As Zimbabwe’s various forms of local payment deviate from their supposed underlying dollar value, SAA is coming up short in a big way …
Anyone in Zimbabwe can nip along to SAA’s lovely offices in Harare to book and pay for a holiday overseas at about a half to a third of the real price. Paying with Zimbabwe’s “funny money” means a trip, beginning in Harare, can be a bonanza for travellers using the airline. And anecdotal evidence suggests anyone seems to be able to do this — Zimbabweans, foreigners, even tourists in Zimbabwe can buy a cheap ticket if they have access to someone local to pay the cost for them, and if the journey begins in Zimbabwe.
But the money paid for that ticket, cheap as it may be, has been stuck in Harare, with SAA unable to get its hands on it as a result of the foreign-currency shortage in Zimbabwe.
Neither have other airlines in the same position — RwandAir and Fastjet (which operates out of Johannesburg but recently began providing daily domestic flights between Harare, Bulawayo and Victoria Falls).
The inability to repatriate funds from ticket sales has prompted a number of airlines to move to hard cash. A month ago, Kenyan Airways pulled out of local ticketing.
Last week, as fuel queues grew and there was a rush on the supermarkets for cooking oil, bread, flour and sugar, and SA franchise KFC closed, Emirates and Ethiopian Airways shut up shop for local ticketing payments. (It’s just as well; the FM has heard of an individual who paid a pittance last month for about 10 Emirates tickets for a family reunion in Europe.)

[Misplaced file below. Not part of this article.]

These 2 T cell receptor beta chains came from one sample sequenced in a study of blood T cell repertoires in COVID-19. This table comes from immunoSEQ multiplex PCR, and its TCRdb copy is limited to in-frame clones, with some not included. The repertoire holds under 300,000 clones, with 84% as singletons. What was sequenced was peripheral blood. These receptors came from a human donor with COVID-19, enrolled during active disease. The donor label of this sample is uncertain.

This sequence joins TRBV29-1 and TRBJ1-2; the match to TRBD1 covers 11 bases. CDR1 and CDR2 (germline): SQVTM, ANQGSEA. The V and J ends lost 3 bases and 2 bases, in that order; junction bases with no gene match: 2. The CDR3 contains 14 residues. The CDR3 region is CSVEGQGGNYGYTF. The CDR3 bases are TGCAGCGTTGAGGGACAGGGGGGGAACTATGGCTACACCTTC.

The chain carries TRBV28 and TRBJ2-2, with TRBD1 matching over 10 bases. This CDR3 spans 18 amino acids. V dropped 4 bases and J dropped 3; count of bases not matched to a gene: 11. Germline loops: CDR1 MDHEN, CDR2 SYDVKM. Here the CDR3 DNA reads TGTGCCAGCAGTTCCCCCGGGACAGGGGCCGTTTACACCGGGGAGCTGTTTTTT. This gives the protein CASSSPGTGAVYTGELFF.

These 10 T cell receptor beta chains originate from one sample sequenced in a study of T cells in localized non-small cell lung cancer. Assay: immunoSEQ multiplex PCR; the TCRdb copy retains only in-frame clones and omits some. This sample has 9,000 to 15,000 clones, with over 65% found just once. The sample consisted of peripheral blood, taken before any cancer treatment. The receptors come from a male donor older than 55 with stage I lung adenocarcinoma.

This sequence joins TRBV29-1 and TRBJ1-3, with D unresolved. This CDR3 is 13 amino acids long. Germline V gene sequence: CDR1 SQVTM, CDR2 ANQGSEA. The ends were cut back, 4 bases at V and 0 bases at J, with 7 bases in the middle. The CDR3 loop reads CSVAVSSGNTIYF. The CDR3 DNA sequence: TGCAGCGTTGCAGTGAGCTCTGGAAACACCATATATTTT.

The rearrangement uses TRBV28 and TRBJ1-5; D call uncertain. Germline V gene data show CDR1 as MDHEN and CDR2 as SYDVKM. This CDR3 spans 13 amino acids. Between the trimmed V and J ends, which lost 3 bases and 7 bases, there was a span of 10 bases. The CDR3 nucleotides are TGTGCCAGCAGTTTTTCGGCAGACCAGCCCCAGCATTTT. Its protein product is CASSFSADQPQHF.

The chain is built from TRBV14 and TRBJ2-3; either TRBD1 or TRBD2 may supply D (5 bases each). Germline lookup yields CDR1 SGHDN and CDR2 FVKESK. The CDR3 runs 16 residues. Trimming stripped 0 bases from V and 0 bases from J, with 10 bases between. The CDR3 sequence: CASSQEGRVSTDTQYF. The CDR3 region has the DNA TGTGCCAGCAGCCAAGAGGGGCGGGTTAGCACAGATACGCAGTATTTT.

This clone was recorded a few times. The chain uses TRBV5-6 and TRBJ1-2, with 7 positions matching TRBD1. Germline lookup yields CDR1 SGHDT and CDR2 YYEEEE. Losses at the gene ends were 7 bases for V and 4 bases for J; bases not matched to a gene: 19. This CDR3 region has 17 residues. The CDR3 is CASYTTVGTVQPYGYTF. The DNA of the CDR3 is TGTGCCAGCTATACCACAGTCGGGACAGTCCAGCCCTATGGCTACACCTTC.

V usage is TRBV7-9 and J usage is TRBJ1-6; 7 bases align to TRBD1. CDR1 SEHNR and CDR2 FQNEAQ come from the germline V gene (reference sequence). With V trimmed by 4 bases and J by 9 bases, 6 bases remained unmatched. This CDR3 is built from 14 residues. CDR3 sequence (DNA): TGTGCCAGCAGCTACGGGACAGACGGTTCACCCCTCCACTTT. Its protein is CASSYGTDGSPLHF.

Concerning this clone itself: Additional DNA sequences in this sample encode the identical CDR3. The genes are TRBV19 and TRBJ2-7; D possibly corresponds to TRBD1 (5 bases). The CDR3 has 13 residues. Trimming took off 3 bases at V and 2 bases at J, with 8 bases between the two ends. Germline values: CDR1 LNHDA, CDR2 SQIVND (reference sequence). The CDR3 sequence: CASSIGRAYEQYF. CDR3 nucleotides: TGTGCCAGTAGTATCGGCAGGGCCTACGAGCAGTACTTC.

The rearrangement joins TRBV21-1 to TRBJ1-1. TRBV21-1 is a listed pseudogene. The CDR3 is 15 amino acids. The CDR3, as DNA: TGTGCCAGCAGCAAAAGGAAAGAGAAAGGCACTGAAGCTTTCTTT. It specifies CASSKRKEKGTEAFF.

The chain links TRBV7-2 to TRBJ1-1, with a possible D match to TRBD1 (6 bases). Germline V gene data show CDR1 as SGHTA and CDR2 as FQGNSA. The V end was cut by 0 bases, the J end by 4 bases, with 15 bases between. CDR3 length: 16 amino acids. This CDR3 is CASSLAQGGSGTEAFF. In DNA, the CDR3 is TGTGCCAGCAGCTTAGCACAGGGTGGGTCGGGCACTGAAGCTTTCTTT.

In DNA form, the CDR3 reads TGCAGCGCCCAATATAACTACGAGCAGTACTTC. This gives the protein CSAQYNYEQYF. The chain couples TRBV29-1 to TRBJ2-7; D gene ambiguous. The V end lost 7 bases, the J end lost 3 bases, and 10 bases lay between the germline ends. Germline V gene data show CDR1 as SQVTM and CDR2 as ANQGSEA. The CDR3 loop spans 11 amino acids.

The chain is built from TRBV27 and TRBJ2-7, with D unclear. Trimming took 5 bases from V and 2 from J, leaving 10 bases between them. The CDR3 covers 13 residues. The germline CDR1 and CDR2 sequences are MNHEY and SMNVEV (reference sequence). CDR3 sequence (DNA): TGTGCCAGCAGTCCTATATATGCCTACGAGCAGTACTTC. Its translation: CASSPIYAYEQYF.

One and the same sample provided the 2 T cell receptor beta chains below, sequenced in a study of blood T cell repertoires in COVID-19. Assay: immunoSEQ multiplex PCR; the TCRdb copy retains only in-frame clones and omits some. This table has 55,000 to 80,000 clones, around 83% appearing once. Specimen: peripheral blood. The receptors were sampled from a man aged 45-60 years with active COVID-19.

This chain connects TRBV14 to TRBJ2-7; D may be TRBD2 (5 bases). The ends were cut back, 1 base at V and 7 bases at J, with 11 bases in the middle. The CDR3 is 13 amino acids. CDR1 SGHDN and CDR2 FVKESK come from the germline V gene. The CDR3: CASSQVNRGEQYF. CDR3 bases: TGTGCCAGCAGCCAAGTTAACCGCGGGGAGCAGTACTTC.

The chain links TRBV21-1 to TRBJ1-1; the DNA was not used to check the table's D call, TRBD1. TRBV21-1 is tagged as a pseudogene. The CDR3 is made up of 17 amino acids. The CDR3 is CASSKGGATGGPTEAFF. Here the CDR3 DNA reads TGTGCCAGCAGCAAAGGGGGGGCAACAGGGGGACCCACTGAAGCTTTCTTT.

Cautious British Airways, operated by Comair, which flies into Zimbabwe daily, withdrew local ticketing a year ago. It’s probably the only airline that doesn’t have money stuck in the system.
For SAA, the cash caught in the remittance grid amounts to a small fortune. Though the airline will not confirm the amount, nor how long the cash has been there, airline experts in Zimbabwe say it is probably about $100m.
How did this come about?
Zimbabwe abandoned its local currency in 2008, after years of hyperinflation rendered it worthless, switching to a multicurrency economy that favoured the US dollar for cash. Zimbabweans started to fear for the future as the end neared for the Zanu-PF and Movement for Democratic Change unity government of 2009-2013.
When a new (equally shambolic) Zanu-PF government emerged in 2013, some who could afford it took their cash out of the country (carrying suitcases of dollars, it’s said, with very few searched leaving Zimbabwe) or stuck it under the mattress. As a result, it became ever harder to find greenbacks, and by mid-2016 ATMs were regularly without cash and withdrawals were limited. Even international banks such as Stanbic and Standard Chartered dramatically reduced withdrawal limits.
Later that year, the central bank, under John Mangudya, introduced low-denomination bond notes, a locally designed currency available in $2 and $5 denominations and pegged to the US dollar value.
Cautious BA Comair, which flies into Zimbabwe daily, withdrew local ticketing a year ago
So other forms of payment emerged — forms of payment that now account for more than 90% of all transactions.
To shop in supermarkets and the like, Zimbabweans load money onto a registered mobile number through EcoCash, with a 5c premium logged on these transactions; more Zimbabweans have started using debit cards, known as “swipe”; and most commercial transactions now take the form of real-time gross settlement (RTGS), or bank-to-bank transactions.